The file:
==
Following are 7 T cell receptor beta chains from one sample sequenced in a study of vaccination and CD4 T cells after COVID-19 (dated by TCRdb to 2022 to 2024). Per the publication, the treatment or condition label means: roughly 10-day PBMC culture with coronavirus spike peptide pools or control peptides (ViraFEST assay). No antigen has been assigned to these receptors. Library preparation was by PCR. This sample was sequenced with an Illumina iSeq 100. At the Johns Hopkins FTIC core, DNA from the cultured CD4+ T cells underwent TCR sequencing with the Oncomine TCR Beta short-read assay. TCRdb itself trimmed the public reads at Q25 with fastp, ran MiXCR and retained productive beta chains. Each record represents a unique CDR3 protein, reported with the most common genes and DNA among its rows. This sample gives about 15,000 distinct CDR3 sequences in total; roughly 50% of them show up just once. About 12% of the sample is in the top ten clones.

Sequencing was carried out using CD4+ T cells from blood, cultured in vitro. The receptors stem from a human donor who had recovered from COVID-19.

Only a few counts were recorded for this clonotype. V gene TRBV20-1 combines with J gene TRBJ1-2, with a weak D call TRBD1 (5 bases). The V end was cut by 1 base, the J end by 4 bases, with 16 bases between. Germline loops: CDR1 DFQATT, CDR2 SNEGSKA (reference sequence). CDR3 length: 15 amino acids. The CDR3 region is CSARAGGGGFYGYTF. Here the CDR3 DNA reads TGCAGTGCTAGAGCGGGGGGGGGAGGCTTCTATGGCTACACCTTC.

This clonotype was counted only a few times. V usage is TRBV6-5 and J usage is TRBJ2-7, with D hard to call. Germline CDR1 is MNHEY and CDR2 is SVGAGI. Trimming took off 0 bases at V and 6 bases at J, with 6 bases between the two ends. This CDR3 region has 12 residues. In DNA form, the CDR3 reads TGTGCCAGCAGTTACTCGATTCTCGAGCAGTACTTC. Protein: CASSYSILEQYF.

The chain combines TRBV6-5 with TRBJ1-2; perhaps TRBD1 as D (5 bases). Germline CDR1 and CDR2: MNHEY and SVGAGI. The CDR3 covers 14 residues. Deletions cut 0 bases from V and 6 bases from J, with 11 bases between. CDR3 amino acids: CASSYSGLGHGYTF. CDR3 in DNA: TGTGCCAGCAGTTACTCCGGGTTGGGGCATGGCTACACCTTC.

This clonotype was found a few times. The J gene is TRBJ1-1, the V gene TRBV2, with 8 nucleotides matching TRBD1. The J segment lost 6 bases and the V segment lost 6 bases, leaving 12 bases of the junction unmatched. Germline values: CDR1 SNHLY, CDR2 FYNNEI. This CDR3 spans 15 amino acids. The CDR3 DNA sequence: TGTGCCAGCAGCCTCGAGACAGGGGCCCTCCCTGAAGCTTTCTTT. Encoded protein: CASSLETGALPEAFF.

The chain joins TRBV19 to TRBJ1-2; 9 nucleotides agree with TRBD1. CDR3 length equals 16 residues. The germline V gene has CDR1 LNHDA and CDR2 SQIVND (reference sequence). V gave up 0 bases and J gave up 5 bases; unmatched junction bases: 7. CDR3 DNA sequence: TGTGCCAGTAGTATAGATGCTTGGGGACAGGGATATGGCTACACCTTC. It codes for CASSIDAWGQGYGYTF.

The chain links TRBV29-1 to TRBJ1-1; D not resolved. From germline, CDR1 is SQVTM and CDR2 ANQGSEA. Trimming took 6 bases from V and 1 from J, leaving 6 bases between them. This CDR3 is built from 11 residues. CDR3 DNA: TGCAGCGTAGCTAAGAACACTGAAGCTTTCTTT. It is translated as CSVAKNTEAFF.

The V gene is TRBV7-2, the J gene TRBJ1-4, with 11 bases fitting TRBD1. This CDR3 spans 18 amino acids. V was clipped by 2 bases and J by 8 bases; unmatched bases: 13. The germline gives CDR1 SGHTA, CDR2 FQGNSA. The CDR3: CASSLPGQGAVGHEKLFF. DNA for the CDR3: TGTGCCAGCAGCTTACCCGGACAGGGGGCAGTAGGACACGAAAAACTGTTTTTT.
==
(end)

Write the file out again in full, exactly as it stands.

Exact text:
Following are 7 T cell receptor beta chains from one sample sequenced in a study of vaccination and CD4 T cells after COVID-19 (dated by TCRdb to 2022 to 2024). Per the publication, the treatment or condition label means: roughly 10-day PBMC culture with coronavirus spike peptide pools or control peptides (ViraFEST assay). No antigen has been assigned to these receptors. Library preparation was by PCR. This sample was sequenced with an Illumina iSeq 100. At the Johns Hopkins FTIC core, DNA from the cultured CD4+ T cells underwent TCR sequencing with the Oncomine TCR Beta short-read assay. TCRdb itself trimmed the public reads at Q25 with fastp, ran MiXCR and retained productive beta chains. Each record represents a unique CDR3 protein, reported with the most common genes and DNA among its rows. This sample gives about 15,000 distinct CDR3 sequences in total; roughly 50% of them show up just once. About 12% of the sample is in the top ten clones.

Sequencing was carried out using CD4+ T cells from blood, cultured in vitro. The receptors stem from a human donor who had recovered from COVID-19.

Only a few counts were recorded for this clonotype. V gene TRBV20-1 combines with J gene TRBJ1-2, with a weak D call TRBD1 (5 bases). The V end was cut by 1 base, the J end by 4 bases, with 16 bases between. Germline loops: CDR1 DFQATT, CDR2 SNEGSKA (reference sequence). CDR3 length: 15 amino acids. The CDR3 region is CSARAGGGGFYGYTF. Here the CDR3 DNA reads TGCAGTGCTAGAGCGGGGGGGGGAGGCTTCTATGGCTACACCTTC.

This clonotype was counted only a few times. V usage is TRBV6-5 and J usage is TRBJ2-7, with D hard to call. Germline CDR1 is MNHEY and CDR2 is SVGAGI. Trimming took off 0 bases at V and 6 bases at J, with 6 bases between the two ends. This CDR3 region has 12 residues. In DNA form, the CDR3 reads TGTGCCAGCAGTTACTCGATTCTCGAGCAGTACTTC. Protein: CASSYSILEQYF.

The chain combines TRBV6-5 with TRBJ1-2; perhaps TRBD1 as D (5 bases). Germline CDR1 and CDR2: MNHEY and SVGAGI. The CDR3 covers 14 residues. Deletions cut 0 bases from V and 6 bases from J, with 11 bases between. CDR3 amino acids: CASSYSGLGHGYTF. CDR3 in DNA: TGTGCCAGCAGTTACTCCGGGTTGGGGCATGGCTACACCTTC.

This clonotype was found a few times. The J gene is TRBJ1-1, the V gene TRBV2, with 8 nucleotides matching TRBD1. The J segment lost 6 bases and the V segment lost 6 bases, leaving 12 bases of the junction unmatched. Germline values: CDR1 SNHLY, CDR2 FYNNEI. This CDR3 spans 15 amino acids. The CDR3 DNA sequence: TGTGCCAGCAGCCTCGAGACAGGGGCCCTCCCTGAAGCTTTCTTT. Encoded protein: CASSLETGALPEAFF.

The chain joins TRBV19 to TRBJ1-2; 9 nucleotides agree with TRBD1. CDR3 length equals 16 residues. The germline V gene has CDR1 LNHDA and CDR2 SQIVND (reference sequence). V gave up 0 bases and J gave up 5 bases; unmatched junction bases: 7. CDR3 DNA sequence: TGTGCCAGTAGTATAGATGCTTGGGGACAGGGATATGGCTACACCTTC. It codes for CASSIDAWGQGYGYTF.

The chain links TRBV29-1 to TRBJ1-1; D not resolved. From germline, CDR1 is SQVTM and CDR2 ANQGSEA. Trimming took 6 bases from V and 1 from J, leaving 6 bases between them. This CDR3 is built from 11 residues. CDR3 DNA: TGCAGCGTAGCTAAGAACACTGAAGCTTTCTTT. It is translated as CSVAKNTEAFF.

The V gene is TRBV7-2, the J gene TRBJ1-4, with 11 bases fitting TRBD1. This CDR3 spans 18 amino acids. V was clipped by 2 bases and J by 8 bases; unmatched bases: 13. The germline gives CDR1 SGHTA, CDR2 FQGNSA. The CDR3: CASSLPGQGAVGHEKLFF. DNA for the CDR3: TGTGCCAGCAGCTTACCCGGACAGGGGGCAGTAGGACACGAAAAACTGTTTTTT.